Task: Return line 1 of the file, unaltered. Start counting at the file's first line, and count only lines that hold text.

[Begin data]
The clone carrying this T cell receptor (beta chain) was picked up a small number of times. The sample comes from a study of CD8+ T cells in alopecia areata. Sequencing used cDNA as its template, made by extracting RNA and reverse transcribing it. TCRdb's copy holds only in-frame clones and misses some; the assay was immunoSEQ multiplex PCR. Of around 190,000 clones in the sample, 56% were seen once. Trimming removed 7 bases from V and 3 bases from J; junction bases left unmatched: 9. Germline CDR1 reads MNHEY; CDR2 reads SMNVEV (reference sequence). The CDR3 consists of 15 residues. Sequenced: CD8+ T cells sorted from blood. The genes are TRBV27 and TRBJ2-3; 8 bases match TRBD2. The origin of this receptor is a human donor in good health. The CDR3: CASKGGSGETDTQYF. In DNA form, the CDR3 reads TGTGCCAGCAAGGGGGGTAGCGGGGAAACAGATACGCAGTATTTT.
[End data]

The clone carrying this T cell receptor (beta chain) was picked up a small number of times. The sample comes from a study of CD8+ T cells in alopecia areata. Sequencing used cDNA as its template, made by extracting RNA and reverse transcribing it. TCRdb's copy holds only in-frame clones and misses some; the assay was immunoSEQ multiplex PCR. Of around 190,000 clones in the sample, 56% were seen once. Trimming removed 7 bases from V and 3 bases from J; junction bases left unmatched: 9. Germline CDR1 reads MNHEY; CDR2 reads SMNVEV (reference sequence). The CDR3 consists of 15 residues. Sequenced: CD8+ T cells sorted from blood. The genes are TRBV27 and TRBJ2-3; 8 bases match TRBD2. The origin of this receptor is a human donor in good health. The CDR3: CASKGGSGETDTQYF. In DNA form, the CDR3 reads TGTGCCAGCAAGGGGGGTAGCGGGGAAACAGATACGCAGTATTTT.